The World Health Organization (WHO)’s international guidelines for the control of tuberculosis in relation to air travel require (after a risk assessment) the tracing of passengers who sat for longer than eight hours in rows adjacent to people with pulmonary tuberculosis who are smear-positive or smear-negative. A further recommendation is that all commercial air travel should be prohibited until the person has two consecutive negative sputum smears for drug-susceptible tuberculosis or two consecutive cultures for multidrug-resistant tuberculosis.
In a new literature review published in the March issue of The Lancet Infectious Diseases, epidemiologist Dr. Ibrahim Abubakar examines the evidence put forward to support these recommendations and assesses whether such an approach is justifiable. His systematic review identified 39 studies of which 13 were included, and the majority of studies found no evidence of transmission. Only two studies reported reliable evidence of transmission. The analysis suggests that there is reason to doubt the value of actively screening air passengers for infection with Mycobacterium tuberculosis and that the resources used might be better spent addressing other priorities for the control of tuberculosis.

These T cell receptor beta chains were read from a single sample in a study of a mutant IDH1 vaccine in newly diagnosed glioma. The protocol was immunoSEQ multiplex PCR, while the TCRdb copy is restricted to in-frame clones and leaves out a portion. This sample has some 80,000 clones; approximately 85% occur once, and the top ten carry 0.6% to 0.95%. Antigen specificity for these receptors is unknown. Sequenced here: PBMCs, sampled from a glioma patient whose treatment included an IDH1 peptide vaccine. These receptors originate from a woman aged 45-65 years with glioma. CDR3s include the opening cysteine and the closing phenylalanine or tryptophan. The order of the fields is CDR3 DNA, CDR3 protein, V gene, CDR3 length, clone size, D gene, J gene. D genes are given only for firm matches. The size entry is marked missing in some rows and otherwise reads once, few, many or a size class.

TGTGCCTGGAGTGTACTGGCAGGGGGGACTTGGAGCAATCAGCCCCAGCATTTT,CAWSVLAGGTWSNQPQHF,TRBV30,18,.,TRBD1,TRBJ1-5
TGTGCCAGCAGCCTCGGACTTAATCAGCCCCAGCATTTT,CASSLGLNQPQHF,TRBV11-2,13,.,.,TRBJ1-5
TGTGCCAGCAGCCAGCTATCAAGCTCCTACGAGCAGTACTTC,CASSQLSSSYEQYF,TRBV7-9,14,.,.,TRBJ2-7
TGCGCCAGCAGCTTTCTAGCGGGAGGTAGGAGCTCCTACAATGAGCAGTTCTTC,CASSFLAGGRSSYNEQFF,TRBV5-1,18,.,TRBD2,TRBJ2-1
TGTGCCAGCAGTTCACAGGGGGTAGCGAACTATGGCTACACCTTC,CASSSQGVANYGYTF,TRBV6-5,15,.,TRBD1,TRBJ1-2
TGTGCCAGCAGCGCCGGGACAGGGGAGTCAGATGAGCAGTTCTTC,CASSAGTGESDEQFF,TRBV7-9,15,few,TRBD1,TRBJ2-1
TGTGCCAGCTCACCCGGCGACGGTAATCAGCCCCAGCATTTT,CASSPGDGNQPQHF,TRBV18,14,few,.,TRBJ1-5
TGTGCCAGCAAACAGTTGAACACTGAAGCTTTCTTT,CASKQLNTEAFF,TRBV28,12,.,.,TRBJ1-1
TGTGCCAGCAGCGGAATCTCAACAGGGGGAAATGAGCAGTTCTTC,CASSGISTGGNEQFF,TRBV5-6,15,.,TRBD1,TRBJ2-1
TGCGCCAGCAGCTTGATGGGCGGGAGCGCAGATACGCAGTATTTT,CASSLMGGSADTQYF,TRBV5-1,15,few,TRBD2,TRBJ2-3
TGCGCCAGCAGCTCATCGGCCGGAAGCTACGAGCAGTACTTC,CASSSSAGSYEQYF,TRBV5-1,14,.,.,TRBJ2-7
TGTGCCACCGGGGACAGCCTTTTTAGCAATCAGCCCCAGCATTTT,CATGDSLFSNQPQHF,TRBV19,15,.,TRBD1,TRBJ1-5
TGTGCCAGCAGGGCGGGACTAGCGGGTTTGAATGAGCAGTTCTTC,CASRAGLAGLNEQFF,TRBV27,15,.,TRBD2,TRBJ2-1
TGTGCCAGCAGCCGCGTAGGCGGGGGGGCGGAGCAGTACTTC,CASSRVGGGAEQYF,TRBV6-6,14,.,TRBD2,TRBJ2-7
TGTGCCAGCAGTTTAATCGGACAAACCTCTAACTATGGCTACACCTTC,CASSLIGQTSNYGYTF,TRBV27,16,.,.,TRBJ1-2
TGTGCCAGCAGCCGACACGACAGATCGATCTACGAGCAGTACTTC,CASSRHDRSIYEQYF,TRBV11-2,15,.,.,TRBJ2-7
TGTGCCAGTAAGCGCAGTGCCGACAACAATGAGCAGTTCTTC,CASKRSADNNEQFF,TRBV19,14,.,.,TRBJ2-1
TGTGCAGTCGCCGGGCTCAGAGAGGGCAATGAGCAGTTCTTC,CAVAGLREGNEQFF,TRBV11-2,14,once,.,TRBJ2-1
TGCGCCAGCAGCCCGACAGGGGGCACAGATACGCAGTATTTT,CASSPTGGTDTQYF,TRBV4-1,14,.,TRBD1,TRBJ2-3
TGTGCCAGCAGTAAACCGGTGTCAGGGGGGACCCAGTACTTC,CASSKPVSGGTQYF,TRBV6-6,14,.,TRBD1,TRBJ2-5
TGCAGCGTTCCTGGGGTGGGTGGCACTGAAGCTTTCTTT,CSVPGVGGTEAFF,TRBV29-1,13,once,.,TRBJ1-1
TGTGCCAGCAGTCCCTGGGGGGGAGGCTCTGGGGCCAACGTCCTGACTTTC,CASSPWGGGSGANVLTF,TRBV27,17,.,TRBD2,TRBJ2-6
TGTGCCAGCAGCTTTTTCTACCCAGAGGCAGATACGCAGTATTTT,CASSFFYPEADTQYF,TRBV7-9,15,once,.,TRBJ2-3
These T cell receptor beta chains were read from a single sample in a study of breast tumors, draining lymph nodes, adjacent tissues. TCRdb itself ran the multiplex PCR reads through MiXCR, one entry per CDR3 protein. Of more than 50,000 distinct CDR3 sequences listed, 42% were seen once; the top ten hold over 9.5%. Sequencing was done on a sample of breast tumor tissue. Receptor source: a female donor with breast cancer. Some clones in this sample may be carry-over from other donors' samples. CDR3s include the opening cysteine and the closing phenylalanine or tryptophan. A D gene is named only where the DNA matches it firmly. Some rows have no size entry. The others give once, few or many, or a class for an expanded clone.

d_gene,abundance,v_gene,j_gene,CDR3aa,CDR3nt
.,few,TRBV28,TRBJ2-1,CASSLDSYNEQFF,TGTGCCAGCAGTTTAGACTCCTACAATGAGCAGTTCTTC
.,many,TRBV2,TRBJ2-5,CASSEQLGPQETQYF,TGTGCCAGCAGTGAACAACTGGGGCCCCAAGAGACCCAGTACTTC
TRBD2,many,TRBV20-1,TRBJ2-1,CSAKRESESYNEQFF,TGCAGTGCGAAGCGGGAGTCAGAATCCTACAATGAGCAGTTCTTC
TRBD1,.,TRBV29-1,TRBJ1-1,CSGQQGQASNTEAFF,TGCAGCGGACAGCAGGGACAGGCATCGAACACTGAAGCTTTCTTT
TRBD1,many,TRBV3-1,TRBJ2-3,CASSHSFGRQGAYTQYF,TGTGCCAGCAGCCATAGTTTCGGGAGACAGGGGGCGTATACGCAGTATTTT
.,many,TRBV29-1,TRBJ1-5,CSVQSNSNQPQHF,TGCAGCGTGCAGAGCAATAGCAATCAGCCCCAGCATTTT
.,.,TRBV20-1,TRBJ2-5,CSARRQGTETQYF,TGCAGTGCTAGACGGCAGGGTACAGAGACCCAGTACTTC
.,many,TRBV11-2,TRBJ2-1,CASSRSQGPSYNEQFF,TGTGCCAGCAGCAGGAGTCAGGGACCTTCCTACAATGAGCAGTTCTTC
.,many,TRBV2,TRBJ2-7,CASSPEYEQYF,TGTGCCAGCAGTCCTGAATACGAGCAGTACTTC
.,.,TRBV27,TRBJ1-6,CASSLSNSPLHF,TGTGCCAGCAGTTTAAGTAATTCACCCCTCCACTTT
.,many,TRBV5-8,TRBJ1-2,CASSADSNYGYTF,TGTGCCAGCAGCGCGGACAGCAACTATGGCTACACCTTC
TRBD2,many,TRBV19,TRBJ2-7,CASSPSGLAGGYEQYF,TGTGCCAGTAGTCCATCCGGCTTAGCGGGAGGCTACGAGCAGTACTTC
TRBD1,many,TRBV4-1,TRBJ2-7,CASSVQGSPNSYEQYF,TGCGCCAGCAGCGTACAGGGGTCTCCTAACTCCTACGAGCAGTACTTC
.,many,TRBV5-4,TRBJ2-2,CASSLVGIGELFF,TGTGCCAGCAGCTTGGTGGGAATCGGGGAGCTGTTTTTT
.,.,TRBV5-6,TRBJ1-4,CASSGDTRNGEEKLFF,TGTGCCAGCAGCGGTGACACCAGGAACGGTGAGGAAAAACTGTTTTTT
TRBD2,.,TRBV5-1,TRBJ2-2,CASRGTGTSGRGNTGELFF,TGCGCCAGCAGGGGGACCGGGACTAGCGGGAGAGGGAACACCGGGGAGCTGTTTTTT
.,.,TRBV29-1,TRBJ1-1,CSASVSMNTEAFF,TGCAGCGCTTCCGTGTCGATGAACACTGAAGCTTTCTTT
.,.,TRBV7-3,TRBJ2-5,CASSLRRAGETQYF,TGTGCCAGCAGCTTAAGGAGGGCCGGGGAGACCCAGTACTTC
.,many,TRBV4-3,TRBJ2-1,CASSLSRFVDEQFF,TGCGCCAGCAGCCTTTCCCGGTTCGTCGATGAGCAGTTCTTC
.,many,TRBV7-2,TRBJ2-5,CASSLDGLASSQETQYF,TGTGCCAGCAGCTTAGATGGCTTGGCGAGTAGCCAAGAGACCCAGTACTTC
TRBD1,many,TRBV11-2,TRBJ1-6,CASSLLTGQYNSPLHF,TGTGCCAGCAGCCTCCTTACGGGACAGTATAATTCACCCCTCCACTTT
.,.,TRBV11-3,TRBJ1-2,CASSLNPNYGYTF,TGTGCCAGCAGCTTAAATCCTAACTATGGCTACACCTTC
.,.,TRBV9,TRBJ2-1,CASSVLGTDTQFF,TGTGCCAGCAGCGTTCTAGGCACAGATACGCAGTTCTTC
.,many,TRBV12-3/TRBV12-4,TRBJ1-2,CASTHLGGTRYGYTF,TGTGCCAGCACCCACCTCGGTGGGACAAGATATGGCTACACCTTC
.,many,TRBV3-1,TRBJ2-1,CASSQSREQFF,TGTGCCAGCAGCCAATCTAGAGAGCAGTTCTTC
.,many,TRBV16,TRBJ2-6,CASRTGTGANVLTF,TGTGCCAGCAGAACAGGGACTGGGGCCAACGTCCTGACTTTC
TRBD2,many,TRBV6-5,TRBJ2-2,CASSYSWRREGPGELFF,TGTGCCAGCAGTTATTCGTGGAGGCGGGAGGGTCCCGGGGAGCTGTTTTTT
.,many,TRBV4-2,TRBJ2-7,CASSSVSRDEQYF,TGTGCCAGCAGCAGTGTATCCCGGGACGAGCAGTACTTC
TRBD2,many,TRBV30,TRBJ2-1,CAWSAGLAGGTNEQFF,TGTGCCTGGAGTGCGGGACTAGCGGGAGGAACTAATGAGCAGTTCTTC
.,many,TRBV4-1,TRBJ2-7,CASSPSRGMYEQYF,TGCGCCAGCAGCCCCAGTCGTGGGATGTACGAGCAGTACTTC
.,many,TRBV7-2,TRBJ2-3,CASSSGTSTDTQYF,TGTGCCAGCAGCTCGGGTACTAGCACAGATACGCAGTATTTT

Reference: Abubakar I. Tuberculosis and air travel: a systematic review and analysis of policy. The Lancet Infectious Diseases. 10(3):176-183. March 2010.